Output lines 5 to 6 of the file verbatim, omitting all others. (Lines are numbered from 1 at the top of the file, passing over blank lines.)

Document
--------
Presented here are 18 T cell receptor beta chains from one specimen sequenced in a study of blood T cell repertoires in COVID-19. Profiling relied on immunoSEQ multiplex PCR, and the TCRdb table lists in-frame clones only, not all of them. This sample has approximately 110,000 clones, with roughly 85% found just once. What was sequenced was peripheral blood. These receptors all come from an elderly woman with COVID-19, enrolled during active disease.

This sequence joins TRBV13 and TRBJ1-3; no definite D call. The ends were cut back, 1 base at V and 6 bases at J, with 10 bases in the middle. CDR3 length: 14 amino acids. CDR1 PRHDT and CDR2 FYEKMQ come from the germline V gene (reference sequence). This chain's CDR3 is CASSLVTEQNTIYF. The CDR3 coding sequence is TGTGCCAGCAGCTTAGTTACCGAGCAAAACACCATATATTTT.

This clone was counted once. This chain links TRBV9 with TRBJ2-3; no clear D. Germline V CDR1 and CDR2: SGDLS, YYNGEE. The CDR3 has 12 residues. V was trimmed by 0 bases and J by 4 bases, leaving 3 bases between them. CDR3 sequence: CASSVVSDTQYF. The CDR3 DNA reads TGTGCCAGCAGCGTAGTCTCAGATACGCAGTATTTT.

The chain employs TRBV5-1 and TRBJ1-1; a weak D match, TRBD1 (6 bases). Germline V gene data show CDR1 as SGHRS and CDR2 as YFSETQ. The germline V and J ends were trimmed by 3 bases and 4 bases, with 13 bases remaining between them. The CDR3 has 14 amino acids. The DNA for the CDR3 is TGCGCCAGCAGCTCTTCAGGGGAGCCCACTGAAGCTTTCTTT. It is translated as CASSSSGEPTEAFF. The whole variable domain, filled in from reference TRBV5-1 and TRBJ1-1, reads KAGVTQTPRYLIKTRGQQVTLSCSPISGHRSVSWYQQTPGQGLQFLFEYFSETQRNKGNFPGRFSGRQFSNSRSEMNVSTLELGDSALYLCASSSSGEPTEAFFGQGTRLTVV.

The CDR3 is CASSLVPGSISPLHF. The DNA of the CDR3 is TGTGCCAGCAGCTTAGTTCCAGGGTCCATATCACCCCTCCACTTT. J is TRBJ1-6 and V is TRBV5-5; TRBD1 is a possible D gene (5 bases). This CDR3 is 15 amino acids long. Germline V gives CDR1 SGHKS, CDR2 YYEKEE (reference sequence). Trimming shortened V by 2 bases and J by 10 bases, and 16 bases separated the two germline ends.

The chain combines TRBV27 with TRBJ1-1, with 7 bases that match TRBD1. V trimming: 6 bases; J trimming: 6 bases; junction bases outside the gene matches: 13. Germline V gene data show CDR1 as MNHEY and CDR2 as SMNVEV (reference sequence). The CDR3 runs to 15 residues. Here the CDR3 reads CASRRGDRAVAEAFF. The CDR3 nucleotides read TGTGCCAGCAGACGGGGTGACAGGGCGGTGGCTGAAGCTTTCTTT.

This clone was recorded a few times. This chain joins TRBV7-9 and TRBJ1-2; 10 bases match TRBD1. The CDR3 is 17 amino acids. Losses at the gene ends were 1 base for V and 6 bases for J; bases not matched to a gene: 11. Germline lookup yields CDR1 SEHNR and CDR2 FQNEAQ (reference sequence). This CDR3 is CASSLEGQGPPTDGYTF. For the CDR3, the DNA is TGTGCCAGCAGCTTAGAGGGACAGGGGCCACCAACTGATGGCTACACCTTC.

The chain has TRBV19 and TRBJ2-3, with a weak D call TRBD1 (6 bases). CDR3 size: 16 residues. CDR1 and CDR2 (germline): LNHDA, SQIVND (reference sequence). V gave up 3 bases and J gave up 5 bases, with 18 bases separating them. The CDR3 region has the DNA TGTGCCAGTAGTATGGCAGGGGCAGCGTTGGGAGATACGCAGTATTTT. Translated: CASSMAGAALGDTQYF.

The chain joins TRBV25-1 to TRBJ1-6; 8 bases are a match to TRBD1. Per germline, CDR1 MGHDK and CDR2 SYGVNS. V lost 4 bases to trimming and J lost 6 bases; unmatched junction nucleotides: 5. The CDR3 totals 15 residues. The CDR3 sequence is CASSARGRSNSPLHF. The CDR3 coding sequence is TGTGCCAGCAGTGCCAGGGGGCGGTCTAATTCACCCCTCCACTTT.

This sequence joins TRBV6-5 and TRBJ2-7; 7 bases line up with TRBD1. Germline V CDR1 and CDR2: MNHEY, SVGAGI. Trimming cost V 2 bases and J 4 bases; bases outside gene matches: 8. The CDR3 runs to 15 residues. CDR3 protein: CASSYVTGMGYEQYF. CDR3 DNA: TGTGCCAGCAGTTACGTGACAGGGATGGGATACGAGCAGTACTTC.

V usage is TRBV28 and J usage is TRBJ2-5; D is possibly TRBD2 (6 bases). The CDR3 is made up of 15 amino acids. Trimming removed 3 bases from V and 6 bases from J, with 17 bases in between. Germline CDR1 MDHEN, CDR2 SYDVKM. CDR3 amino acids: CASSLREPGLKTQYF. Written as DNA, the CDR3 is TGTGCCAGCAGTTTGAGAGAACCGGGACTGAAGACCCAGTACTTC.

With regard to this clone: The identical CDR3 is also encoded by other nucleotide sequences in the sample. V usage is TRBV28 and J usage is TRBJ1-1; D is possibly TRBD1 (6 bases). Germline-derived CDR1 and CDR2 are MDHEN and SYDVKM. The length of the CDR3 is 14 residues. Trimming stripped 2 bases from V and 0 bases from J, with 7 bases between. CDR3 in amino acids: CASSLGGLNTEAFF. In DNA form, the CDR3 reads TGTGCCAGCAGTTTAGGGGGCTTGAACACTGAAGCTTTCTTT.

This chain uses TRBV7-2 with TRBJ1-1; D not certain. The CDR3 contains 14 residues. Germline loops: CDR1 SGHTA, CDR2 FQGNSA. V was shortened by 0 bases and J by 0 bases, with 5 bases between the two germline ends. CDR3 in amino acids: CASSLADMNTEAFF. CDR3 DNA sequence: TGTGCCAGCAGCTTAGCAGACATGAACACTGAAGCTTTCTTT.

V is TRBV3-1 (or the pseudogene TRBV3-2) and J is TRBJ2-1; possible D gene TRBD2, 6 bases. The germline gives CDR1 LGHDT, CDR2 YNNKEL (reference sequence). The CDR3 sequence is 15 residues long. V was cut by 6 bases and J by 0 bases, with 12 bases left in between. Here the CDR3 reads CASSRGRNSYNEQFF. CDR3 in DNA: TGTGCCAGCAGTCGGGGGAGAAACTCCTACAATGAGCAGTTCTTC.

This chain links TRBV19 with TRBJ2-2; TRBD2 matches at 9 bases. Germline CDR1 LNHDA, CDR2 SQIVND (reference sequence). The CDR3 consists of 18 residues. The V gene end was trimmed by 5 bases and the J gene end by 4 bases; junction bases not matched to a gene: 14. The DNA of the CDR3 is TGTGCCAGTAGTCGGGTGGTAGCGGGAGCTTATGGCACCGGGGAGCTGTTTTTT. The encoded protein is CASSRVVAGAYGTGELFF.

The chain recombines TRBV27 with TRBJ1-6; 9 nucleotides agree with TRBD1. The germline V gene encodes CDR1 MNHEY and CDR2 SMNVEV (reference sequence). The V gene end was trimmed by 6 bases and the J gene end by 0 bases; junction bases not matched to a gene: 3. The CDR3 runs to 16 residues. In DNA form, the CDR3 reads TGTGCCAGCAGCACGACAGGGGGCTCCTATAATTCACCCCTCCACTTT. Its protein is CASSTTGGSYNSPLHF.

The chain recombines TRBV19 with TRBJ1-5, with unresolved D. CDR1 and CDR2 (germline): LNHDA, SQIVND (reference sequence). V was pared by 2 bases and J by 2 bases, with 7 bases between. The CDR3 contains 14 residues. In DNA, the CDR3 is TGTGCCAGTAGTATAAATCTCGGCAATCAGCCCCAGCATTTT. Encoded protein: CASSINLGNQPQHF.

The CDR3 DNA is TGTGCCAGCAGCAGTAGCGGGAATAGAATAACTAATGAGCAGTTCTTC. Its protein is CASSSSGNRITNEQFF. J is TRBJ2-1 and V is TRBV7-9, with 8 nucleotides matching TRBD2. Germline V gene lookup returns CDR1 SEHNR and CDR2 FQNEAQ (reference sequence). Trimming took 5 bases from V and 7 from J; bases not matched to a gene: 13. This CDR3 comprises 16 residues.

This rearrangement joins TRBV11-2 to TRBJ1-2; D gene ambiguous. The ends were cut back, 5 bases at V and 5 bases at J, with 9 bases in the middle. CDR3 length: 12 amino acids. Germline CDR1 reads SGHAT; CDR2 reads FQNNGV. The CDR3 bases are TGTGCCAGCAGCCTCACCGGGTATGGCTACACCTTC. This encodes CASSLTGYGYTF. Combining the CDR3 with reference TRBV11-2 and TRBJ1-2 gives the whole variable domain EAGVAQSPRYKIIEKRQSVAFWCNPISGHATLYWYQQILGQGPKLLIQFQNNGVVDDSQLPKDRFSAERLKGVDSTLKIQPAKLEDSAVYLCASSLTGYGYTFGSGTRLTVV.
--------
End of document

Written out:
The CDR3 is CASSLVPGSISPLHF. The DNA of the CDR3 is TGTGCCAGCAGCTTAGTTCCAGGGTCCATATCACCCCTCCACTTT. J is TRBJ1-6 and V is TRBV5-5; TRBD1 is a possible D gene (5 bases). This CDR3 is 15 amino acids long. Germline V gives CDR1 SGHKS, CDR2 YYEKEE (reference sequence). Trimming shortened V by 2 bases and J by 10 bases, and 16 bases separated the two germline ends.

The chain combines TRBV27 with TRBJ1-1, with 7 bases that match TRBD1. V trimming: 6 bases; J trimming: 6 bases; junction bases outside the gene matches: 13. Germline V gene data show CDR1 as MNHEY and CDR2 as SMNVEV (reference sequence). The CDR3 runs to 15 residues. Here the CDR3 reads CASRRGDRAVAEAFF. The CDR3 nucleotides read TGTGCCAGCAGACGGGGTGACAGGGCGGTGGCTGAAGCTTTCTTT.